In Continental Tyres’ book, UK motorists are bitter, twisted, and mean-spirited to (at least the Mth and quite possibly) the Nth degree.

Resentful, envious, prejudiced, and begrudging Brits routinely withhold even the commonest of courtesies from – and indeed aggressively target – other road users whose vehicles they don’t like the look of.

Pet hate for chippy UK motorists, according to Continental Types, are people whose cars look superior to their own. Those adjudged to have ‘flash’ cars (and therefore presumably to “think they are it”) should not expect to be allowed out at junctions, permitted to pass, or otherwise in any way given way to in any way shape or form.

In a land where many care more about their cars than about their homes, their friends, or their families, Britons are quick, it seems, to judge – and quick to take offence and/or umbrage.

Damning new research from Continental Tiles found that almost half of UK drivers admitted to behaving more aggressively towards other road users based on vehicle-inspired prejudices.

They might not like their colour, their make, or place of origin. Many hate cars that are ‘dirty’. Many hate four-wheel drives or so-called “sports” cars. Many hate those hateful little boxes driven by scum like learners, librarians and pensioners. White van drivers (always easy to spot), taxi drivers, school run mums: all attract the enmity of other motorists.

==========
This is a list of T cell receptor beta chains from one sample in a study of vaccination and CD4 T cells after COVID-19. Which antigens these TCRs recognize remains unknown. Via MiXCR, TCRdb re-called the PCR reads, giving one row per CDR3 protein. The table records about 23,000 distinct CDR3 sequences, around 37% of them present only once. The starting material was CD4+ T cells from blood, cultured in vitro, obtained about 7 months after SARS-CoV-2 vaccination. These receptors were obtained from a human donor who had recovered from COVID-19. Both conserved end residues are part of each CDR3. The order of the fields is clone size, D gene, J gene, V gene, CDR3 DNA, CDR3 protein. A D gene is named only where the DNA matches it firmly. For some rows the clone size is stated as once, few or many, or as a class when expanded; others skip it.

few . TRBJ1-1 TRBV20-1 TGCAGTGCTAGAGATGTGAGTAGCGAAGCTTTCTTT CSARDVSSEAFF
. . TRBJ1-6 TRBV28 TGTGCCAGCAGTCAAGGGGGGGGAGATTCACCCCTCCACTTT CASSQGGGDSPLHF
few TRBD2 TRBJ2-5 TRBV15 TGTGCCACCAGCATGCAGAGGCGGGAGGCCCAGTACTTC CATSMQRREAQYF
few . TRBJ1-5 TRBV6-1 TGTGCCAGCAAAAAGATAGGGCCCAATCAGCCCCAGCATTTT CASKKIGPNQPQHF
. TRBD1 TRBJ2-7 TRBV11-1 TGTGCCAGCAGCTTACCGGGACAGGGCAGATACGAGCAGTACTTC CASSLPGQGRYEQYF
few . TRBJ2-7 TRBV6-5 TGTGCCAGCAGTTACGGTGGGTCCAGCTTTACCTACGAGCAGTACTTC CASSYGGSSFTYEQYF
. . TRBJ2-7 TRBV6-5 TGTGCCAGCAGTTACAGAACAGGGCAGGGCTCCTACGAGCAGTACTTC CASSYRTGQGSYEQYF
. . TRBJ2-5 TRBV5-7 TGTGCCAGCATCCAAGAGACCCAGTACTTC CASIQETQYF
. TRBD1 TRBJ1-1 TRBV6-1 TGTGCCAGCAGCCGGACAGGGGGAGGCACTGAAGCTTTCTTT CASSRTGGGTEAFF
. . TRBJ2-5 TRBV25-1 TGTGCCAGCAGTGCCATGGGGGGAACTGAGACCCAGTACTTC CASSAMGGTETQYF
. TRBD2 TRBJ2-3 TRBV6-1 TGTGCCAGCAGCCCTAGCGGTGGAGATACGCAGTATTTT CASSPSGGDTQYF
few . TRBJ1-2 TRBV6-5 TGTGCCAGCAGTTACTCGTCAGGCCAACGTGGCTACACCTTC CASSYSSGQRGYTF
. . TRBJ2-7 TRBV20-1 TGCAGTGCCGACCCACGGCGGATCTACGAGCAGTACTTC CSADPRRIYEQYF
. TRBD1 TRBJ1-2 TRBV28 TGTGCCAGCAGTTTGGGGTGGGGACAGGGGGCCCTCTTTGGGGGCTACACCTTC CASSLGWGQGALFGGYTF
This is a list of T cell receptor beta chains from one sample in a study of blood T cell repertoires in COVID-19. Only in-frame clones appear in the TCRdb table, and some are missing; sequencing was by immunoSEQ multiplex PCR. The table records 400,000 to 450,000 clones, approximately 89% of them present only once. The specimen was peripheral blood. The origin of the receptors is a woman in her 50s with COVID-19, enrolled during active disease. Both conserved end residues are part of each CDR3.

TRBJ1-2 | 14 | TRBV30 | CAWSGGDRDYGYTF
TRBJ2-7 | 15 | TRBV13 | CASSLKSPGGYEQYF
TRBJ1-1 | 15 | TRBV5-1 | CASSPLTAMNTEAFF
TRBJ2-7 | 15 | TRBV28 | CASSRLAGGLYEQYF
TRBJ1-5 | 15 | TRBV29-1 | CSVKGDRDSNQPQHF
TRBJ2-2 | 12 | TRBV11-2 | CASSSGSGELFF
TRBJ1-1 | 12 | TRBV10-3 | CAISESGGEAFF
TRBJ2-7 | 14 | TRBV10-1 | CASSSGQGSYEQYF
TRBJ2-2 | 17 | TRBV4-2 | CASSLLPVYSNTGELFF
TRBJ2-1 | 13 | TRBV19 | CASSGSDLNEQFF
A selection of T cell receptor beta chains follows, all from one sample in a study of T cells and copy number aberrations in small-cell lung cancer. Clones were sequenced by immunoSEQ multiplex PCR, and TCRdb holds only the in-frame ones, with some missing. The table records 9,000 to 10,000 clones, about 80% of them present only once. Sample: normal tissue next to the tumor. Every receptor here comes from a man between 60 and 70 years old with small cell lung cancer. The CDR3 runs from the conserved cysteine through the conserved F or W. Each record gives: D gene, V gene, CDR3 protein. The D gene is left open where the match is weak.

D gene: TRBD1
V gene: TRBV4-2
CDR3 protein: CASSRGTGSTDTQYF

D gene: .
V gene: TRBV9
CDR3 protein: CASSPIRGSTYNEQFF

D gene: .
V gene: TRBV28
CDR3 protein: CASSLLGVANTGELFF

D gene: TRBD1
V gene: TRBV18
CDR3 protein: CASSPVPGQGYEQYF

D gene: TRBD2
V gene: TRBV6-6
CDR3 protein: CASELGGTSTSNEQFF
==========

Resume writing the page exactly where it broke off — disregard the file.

Continental spokesman Mark Griffiths professed himself ‘alarmed’ that “34 per cent of drivers will change their driving style based on a prejudice about something as unimportant as how clean a vehicle is.” Unimportant? He won’t make friends among car-proud Brits with talk like that!

Rather than cutting up a hybrid or electric vehicle just because their owners are likely to be ‘tree-huggers’ or ‘self-righteous’, Mark G argues, “We think road users must be courteous to others at all times.”

Here now is Bankstone News’ handy guide to things about your car that will get you targeted by other drivers:

Performance car
‘Flash’ car
Car with caravan attached
Hybrid or electric car
Fiat Panda or equivalent
Car with L plates
Car with wrong bumper sticker (e.g. rival football club/religion etc).

Continental’s research did also find that drivers behave in a courteous and considerate way towards people driving the same car as them.

So, if you want to stay out of trouble, the best bet is to drive exactly the same car as everybody else, in the same colour, the same state of cleanliness, and without any form of modification, adornment or embellishment that might mark it/you out a ‘other’, ‘abnormal’, ‘weird’, ‘foreign’, or as someone who “thinks they’re better than us”.


    What our clients say about us

    After the problems I had with my previous insurer when I was knocked off my bike, it was very refreshing to talk to someone who didn't automatically assume that I was at fault simply because I ride a motorbike. I received a call back very quickly from someone who knew what I was talking about and dealt with my call in a friendly yet very professional manner. Thank you.
    Mr. L - Westcliff on Sea